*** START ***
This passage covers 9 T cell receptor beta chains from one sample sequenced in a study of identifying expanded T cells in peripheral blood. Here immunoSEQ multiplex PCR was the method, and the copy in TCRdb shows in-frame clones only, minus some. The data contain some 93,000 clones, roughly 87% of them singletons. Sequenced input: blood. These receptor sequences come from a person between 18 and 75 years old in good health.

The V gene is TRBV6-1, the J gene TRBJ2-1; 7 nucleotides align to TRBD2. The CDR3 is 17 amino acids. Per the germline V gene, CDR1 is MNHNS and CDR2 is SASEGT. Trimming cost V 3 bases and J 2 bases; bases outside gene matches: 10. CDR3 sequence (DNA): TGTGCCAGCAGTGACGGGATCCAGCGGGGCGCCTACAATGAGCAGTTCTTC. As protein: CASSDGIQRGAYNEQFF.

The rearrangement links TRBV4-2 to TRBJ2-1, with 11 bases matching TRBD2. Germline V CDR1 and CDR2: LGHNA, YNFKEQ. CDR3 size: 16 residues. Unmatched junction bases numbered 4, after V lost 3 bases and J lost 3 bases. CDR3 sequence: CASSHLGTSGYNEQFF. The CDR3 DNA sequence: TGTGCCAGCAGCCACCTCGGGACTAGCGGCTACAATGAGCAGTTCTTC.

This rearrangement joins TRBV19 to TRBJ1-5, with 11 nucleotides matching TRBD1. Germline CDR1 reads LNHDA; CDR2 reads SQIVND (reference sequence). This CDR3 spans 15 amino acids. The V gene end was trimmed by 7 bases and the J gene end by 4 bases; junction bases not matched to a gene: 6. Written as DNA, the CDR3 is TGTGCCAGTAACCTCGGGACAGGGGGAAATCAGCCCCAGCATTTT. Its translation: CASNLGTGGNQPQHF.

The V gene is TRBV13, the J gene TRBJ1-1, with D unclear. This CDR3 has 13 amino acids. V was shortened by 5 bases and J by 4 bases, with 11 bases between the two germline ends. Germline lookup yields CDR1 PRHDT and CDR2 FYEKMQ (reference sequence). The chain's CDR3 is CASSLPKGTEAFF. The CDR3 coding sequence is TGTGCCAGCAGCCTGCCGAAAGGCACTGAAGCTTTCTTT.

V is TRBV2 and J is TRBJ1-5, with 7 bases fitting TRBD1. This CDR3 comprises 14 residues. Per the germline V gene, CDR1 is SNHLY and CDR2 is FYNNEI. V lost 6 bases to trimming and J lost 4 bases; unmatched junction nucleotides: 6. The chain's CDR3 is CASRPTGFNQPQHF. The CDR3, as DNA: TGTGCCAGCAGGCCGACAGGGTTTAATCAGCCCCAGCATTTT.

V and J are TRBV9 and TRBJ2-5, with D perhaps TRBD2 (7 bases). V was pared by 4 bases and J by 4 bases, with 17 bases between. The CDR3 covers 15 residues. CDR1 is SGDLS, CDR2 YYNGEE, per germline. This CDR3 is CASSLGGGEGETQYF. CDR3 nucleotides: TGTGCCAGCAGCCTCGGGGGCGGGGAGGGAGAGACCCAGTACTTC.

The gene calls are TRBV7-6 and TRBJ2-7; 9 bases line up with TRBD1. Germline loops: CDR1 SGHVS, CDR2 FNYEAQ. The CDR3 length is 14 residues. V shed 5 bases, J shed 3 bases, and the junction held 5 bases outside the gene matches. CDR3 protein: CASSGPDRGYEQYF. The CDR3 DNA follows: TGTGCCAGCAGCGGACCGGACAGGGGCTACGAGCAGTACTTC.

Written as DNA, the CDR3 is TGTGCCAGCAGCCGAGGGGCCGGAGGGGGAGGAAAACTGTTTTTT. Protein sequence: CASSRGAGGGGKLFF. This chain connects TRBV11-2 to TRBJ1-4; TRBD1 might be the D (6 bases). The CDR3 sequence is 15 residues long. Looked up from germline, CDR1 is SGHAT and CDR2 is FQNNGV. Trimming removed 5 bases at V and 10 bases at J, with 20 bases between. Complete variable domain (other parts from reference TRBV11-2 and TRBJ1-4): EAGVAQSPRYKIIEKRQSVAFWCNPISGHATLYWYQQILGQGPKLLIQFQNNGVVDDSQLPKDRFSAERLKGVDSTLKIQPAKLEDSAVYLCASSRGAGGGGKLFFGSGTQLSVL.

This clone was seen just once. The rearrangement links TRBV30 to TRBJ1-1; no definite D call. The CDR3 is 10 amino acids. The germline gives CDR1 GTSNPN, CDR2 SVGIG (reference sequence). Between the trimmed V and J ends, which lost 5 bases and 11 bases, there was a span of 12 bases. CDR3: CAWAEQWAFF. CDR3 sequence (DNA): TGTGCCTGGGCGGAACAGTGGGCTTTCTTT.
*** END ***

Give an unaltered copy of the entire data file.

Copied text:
This passage covers 9 T cell receptor beta chains from one sample sequenced in a study of identifying expanded T cells in peripheral blood. Here immunoSEQ multiplex PCR was the method, and the copy in TCRdb shows in-frame clones only, minus some. The data contain some 93,000 clones, roughly 87% of them singletons. Sequenced input: blood. These receptor sequences come from a person between 18 and 75 years old in good health.

The V gene is TRBV6-1, the J gene TRBJ2-1; 7 nucleotides align to TRBD2. The CDR3 is 17 amino acids. Per the germline V gene, CDR1 is MNHNS and CDR2 is SASEGT. Trimming cost V 3 bases and J 2 bases; bases outside gene matches: 10. CDR3 sequence (DNA): TGTGCCAGCAGTGACGGGATCCAGCGGGGCGCCTACAATGAGCAGTTCTTC. As protein: CASSDGIQRGAYNEQFF.

The rearrangement links TRBV4-2 to TRBJ2-1, with 11 bases matching TRBD2. Germline V CDR1 and CDR2: LGHNA, YNFKEQ. CDR3 size: 16 residues. Unmatched junction bases numbered 4, after V lost 3 bases and J lost 3 bases. CDR3 sequence: CASSHLGTSGYNEQFF. The CDR3 DNA sequence: TGTGCCAGCAGCCACCTCGGGACTAGCGGCTACAATGAGCAGTTCTTC.

This rearrangement joins TRBV19 to TRBJ1-5, with 11 nucleotides matching TRBD1. Germline CDR1 reads LNHDA; CDR2 reads SQIVND (reference sequence). This CDR3 spans 15 amino acids. The V gene end was trimmed by 7 bases and the J gene end by 4 bases; junction bases not matched to a gene: 6. Written as DNA, the CDR3 is TGTGCCAGTAACCTCGGGACAGGGGGAAATCAGCCCCAGCATTTT. Its translation: CASNLGTGGNQPQHF.

The V gene is TRBV13, the J gene TRBJ1-1, with D unclear. This CDR3 has 13 amino acids. V was shortened by 5 bases and J by 4 bases, with 11 bases between the two germline ends. Germline lookup yields CDR1 PRHDT and CDR2 FYEKMQ (reference sequence). The chain's CDR3 is CASSLPKGTEAFF. The CDR3 coding sequence is TGTGCCAGCAGCCTGCCGAAAGGCACTGAAGCTTTCTTT.

V is TRBV2 and J is TRBJ1-5, with 7 bases fitting TRBD1. This CDR3 comprises 14 residues. Per the germline V gene, CDR1 is SNHLY and CDR2 is FYNNEI. V lost 6 bases to trimming and J lost 4 bases; unmatched junction nucleotides: 6. The chain's CDR3 is CASRPTGFNQPQHF. The CDR3, as DNA: TGTGCCAGCAGGCCGACAGGGTTTAATCAGCCCCAGCATTTT.

V and J are TRBV9 and TRBJ2-5, with D perhaps TRBD2 (7 bases). V was pared by 4 bases and J by 4 bases, with 17 bases between. The CDR3 covers 15 residues. CDR1 is SGDLS, CDR2 YYNGEE, per germline. This CDR3 is CASSLGGGEGETQYF. CDR3 nucleotides: TGTGCCAGCAGCCTCGGGGGCGGGGAGGGAGAGACCCAGTACTTC.

The gene calls are TRBV7-6 and TRBJ2-7; 9 bases line up with TRBD1. Germline loops: CDR1 SGHVS, CDR2 FNYEAQ. The CDR3 length is 14 residues. V shed 5 bases, J shed 3 bases, and the junction held 5 bases outside the gene matches. CDR3 protein: CASSGPDRGYEQYF. The CDR3 DNA follows: TGTGCCAGCAGCGGACCGGACAGGGGCTACGAGCAGTACTTC.

Written as DNA, the CDR3 is TGTGCCAGCAGCCGAGGGGCCGGAGGGGGAGGAAAACTGTTTTTT. Protein sequence: CASSRGAGGGGKLFF. This chain connects TRBV11-2 to TRBJ1-4; TRBD1 might be the D (6 bases). The CDR3 sequence is 15 residues long. Looked up from germline, CDR1 is SGHAT and CDR2 is FQNNGV. Trimming removed 5 bases at V and 10 bases at J, with 20 bases between. Complete variable domain (other parts from reference TRBV11-2 and TRBJ1-4): EAGVAQSPRYKIIEKRQSVAFWCNPISGHATLYWYQQILGQGPKLLIQFQNNGVVDDSQLPKDRFSAERLKGVDSTLKIQPAKLEDSAVYLCASSRGAGGGGKLFFGSGTQLSVL.

This clone was seen just once. The rearrangement links TRBV30 to TRBJ1-1; no definite D call. The CDR3 is 10 amino acids. The germline gives CDR1 GTSNPN, CDR2 SVGIG (reference sequence). Between the trimmed V and J ends, which lost 5 bases and 11 bases, there was a span of 12 bases. CDR3: CAWAEQWAFF. CDR3 sequence (DNA): TGTGCCTGGGCGGAACAGTGGGCTTTCTTT.